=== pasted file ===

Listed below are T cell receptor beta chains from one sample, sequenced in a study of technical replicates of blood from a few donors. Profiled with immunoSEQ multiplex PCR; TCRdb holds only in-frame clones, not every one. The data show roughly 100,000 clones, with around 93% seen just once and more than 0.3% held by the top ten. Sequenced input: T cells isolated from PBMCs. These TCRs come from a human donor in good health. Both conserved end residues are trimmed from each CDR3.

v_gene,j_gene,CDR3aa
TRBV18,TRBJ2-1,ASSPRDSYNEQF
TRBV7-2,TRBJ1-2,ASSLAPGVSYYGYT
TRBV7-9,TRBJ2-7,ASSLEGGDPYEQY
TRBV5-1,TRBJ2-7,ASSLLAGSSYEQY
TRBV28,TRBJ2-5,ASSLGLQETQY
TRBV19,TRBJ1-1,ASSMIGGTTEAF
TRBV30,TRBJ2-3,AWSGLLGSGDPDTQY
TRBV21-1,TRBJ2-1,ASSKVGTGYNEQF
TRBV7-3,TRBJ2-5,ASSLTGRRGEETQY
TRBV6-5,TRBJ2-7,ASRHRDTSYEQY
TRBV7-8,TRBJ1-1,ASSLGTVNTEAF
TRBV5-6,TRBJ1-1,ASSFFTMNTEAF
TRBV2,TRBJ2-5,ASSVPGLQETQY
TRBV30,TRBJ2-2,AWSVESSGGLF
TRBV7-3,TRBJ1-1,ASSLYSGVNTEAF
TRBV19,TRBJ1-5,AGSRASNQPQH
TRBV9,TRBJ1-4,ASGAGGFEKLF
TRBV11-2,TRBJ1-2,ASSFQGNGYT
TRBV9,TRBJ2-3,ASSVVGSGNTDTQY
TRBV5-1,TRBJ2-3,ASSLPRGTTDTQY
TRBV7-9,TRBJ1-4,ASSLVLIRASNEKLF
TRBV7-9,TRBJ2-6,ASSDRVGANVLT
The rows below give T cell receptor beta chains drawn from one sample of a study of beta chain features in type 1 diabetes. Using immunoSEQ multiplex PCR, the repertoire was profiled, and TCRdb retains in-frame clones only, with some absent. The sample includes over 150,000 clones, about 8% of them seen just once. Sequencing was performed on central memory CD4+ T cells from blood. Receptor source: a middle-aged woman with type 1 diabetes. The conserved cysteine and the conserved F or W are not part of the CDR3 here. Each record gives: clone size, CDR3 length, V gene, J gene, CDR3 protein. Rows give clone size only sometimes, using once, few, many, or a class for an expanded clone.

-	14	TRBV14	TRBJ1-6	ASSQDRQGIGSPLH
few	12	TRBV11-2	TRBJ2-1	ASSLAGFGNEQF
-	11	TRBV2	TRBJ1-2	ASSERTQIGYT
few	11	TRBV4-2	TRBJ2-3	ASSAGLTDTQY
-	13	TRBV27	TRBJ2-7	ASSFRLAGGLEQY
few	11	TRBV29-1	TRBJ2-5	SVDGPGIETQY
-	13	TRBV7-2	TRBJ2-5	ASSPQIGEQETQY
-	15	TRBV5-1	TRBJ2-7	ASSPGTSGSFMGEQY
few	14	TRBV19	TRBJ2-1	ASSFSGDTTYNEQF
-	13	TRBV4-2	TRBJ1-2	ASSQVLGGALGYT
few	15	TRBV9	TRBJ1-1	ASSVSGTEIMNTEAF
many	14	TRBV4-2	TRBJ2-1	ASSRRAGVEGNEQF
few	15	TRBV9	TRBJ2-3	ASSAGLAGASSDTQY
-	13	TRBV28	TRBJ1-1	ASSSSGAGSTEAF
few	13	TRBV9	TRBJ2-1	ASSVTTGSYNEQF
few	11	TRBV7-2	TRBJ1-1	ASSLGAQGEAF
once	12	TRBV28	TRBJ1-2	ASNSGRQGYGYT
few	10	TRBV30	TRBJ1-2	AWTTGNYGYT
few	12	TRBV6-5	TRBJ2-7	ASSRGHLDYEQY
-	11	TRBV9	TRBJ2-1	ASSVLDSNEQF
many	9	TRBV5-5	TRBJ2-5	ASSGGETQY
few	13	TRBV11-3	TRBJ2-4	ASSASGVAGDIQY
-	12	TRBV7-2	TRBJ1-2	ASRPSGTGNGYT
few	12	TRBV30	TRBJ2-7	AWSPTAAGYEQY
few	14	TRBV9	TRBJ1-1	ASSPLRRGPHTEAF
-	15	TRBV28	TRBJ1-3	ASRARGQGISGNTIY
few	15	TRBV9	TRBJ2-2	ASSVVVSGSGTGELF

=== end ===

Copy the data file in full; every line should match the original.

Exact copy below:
Listed below are T cell receptor beta chains from one sample, sequenced in a study of technical replicates of blood from a few donors. Profiled with immunoSEQ multiplex PCR; TCRdb holds only in-frame clones, not every one. The data show roughly 100,000 clones, with around 93% seen just once and more than 0.3% held by the top ten. Sequenced input: T cells isolated from PBMCs. These TCRs come from a human donor in good health. Both conserved end residues are trimmed from each CDR3.

v_gene,j_gene,CDR3aa
TRBV18,TRBJ2-1,ASSPRDSYNEQF
TRBV7-2,TRBJ1-2,ASSLAPGVSYYGYT
TRBV7-9,TRBJ2-7,ASSLEGGDPYEQY
TRBV5-1,TRBJ2-7,ASSLLAGSSYEQY
TRBV28,TRBJ2-5,ASSLGLQETQY
TRBV19,TRBJ1-1,ASSMIGGTTEAF
TRBV30,TRBJ2-3,AWSGLLGSGDPDTQY
TRBV21-1,TRBJ2-1,ASSKVGTGYNEQF
TRBV7-3,TRBJ2-5,ASSLTGRRGEETQY
TRBV6-5,TRBJ2-7,ASRHRDTSYEQY
TRBV7-8,TRBJ1-1,ASSLGTVNTEAF
TRBV5-6,TRBJ1-1,ASSFFTMNTEAF
TRBV2,TRBJ2-5,ASSVPGLQETQY
TRBV30,TRBJ2-2,AWSVESSGGLF
TRBV7-3,TRBJ1-1,ASSLYSGVNTEAF
TRBV19,TRBJ1-5,AGSRASNQPQH
TRBV9,TRBJ1-4,ASGAGGFEKLF
TRBV11-2,TRBJ1-2,ASSFQGNGYT
TRBV9,TRBJ2-3,ASSVVGSGNTDTQY
TRBV5-1,TRBJ2-3,ASSLPRGTTDTQY
TRBV7-9,TRBJ1-4,ASSLVLIRASNEKLF
TRBV7-9,TRBJ2-6,ASSDRVGANVLT
The rows below give T cell receptor beta chains drawn from one sample of a study of beta chain features in type 1 diabetes. Using immunoSEQ multiplex PCR, the repertoire was profiled, and TCRdb retains in-frame clones only, with some absent. The sample includes over 150,000 clones, about 8% of them seen just once. Sequencing was performed on central memory CD4+ T cells from blood. Receptor source: a middle-aged woman with type 1 diabetes. The conserved cysteine and the conserved F or W are not part of the CDR3 here. Each record gives: clone size, CDR3 length, V gene, J gene, CDR3 protein. Rows give clone size only sometimes, using once, few, many, or a class for an expanded clone.

-	14	TRBV14	TRBJ1-6	ASSQDRQGIGSPLH
few	12	TRBV11-2	TRBJ2-1	ASSLAGFGNEQF
-	11	TRBV2	TRBJ1-2	ASSERTQIGYT
few	11	TRBV4-2	TRBJ2-3	ASSAGLTDTQY
-	13	TRBV27	TRBJ2-7	ASSFRLAGGLEQY
few	11	TRBV29-1	TRBJ2-5	SVDGPGIETQY
-	13	TRBV7-2	TRBJ2-5	ASSPQIGEQETQY
-	15	TRBV5-1	TRBJ2-7	ASSPGTSGSFMGEQY
few	14	TRBV19	TRBJ2-1	ASSFSGDTTYNEQF
-	13	TRBV4-2	TRBJ1-2	ASSQVLGGALGYT
few	15	TRBV9	TRBJ1-1	ASSVSGTEIMNTEAF
many	14	TRBV4-2	TRBJ2-1	ASSRRAGVEGNEQF
few	15	TRBV9	TRBJ2-3	ASSAGLAGASSDTQY
-	13	TRBV28	TRBJ1-1	ASSSSGAGSTEAF
few	13	TRBV9	TRBJ2-1	ASSVTTGSYNEQF
few	11	TRBV7-2	TRBJ1-1	ASSLGAQGEAF
once	12	TRBV28	TRBJ1-2	ASNSGRQGYGYT
few	10	TRBV30	TRBJ1-2	AWTTGNYGYT
few	12	TRBV6-5	TRBJ2-7	ASSRGHLDYEQY
-	11	TRBV9	TRBJ2-1	ASSVLDSNEQF
many	9	TRBV5-5	TRBJ2-5	ASSGGETQY
few	13	TRBV11-3	TRBJ2-4	ASSASGVAGDIQY
-	12	TRBV7-2	TRBJ1-2	ASRPSGTGNGYT
few	12	TRBV30	TRBJ2-7	AWSPTAAGYEQY
few	14	TRBV9	TRBJ1-1	ASSPLRRGPHTEAF
-	15	TRBV28	TRBJ1-3	ASRARGQGISGNTIY
few	15	TRBV9	TRBJ2-2	ASSVVVSGSGTGELF